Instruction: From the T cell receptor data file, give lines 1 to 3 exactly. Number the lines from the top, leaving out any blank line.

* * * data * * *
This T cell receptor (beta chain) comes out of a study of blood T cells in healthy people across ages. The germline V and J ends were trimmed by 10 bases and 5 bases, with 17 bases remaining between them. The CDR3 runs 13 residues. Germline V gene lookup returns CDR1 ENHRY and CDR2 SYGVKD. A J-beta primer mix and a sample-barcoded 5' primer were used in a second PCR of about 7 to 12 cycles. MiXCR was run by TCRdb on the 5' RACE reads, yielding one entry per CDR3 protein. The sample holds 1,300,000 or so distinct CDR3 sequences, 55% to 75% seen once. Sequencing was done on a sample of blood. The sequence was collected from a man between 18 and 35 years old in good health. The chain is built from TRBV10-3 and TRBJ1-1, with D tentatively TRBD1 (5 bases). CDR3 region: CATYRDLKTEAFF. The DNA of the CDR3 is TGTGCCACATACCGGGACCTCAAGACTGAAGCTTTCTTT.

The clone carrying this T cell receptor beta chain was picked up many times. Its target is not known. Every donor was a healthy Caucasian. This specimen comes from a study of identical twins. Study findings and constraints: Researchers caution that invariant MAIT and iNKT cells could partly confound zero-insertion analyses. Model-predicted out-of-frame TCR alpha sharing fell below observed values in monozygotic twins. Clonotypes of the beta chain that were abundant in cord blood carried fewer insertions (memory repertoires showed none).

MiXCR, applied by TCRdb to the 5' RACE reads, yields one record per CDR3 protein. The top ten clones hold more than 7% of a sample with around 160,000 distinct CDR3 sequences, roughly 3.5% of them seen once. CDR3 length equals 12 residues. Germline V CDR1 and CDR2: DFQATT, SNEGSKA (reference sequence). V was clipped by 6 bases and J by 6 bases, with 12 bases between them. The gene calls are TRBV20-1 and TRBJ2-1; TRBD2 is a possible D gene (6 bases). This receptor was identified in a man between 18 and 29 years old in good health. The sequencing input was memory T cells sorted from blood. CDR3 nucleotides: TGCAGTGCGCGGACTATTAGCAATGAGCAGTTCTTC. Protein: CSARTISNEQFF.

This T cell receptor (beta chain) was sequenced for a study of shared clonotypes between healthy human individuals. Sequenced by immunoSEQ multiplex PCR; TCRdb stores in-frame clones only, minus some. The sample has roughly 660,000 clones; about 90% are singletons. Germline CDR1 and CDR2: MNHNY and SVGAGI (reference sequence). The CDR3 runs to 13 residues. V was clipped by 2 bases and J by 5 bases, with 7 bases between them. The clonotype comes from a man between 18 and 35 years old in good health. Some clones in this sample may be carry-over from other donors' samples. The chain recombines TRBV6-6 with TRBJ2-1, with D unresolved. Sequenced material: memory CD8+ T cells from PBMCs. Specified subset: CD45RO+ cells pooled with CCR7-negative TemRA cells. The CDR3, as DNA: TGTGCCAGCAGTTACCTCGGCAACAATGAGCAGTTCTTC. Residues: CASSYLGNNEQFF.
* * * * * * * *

This T cell receptor (beta chain) comes out of a study of blood T cells in healthy people across ages. The germline V and J ends were trimmed by 10 bases and 5 bases, with 17 bases remaining between them. The CDR3 runs 13 residues. Germline V gene lookup returns CDR1 ENHRY and CDR2 SYGVKD. A J-beta primer mix and a sample-barcoded 5' primer were used in a second PCR of about 7 to 12 cycles. MiXCR was run by TCRdb on the 5' RACE reads, yielding one entry per CDR3 protein. The sample holds 1,300,000 or so distinct CDR3 sequences, 55% to 75% seen once. Sequencing was done on a sample of blood. The sequence was collected from a man between 18 and 35 years old in good health. The chain is built from TRBV10-3 and TRBJ1-1, with D tentatively TRBD1 (5 bases). CDR3 region: CATYRDLKTEAFF. The DNA of the CDR3 is TGTGCCACATACCGGGACCTCAAGACTGAAGCTTTCTTT.

The clone carrying this T cell receptor beta chain was picked up many times. Its target is not known. Every donor was a healthy Caucasian. This specimen comes from a study of identical twins. Study findings and constraints: Researchers caution that invariant MAIT and iNKT cells could partly confound zero-insertion analyses. Model-predicted out-of-frame TCR alpha sharing fell below observed values in monozygotic twins. Clonotypes of the beta chain that were abundant in cord blood carried fewer insertions (memory repertoires showed none).

MiXCR, applied by TCRdb to the 5' RACE reads, yields one record per CDR3 protein. The top ten clones hold more than 7% of a sample with around 160,000 distinct CDR3 sequences, roughly 3.5% of them seen once. CDR3 length equals 12 residues. Germline V CDR1 and CDR2: DFQATT, SNEGSKA (reference sequence). V was clipped by 6 bases and J by 6 bases, with 12 bases between them. The gene calls are TRBV20-1 and TRBJ2-1; TRBD2 is a possible D gene (6 bases). This receptor was identified in a man between 18 and 29 years old in good health. The sequencing input was memory T cells sorted from blood. CDR3 nucleotides: TGCAGTGCGCGGACTATTAGCAATGAGCAGTTCTTC. Protein: CSARTISNEQFF.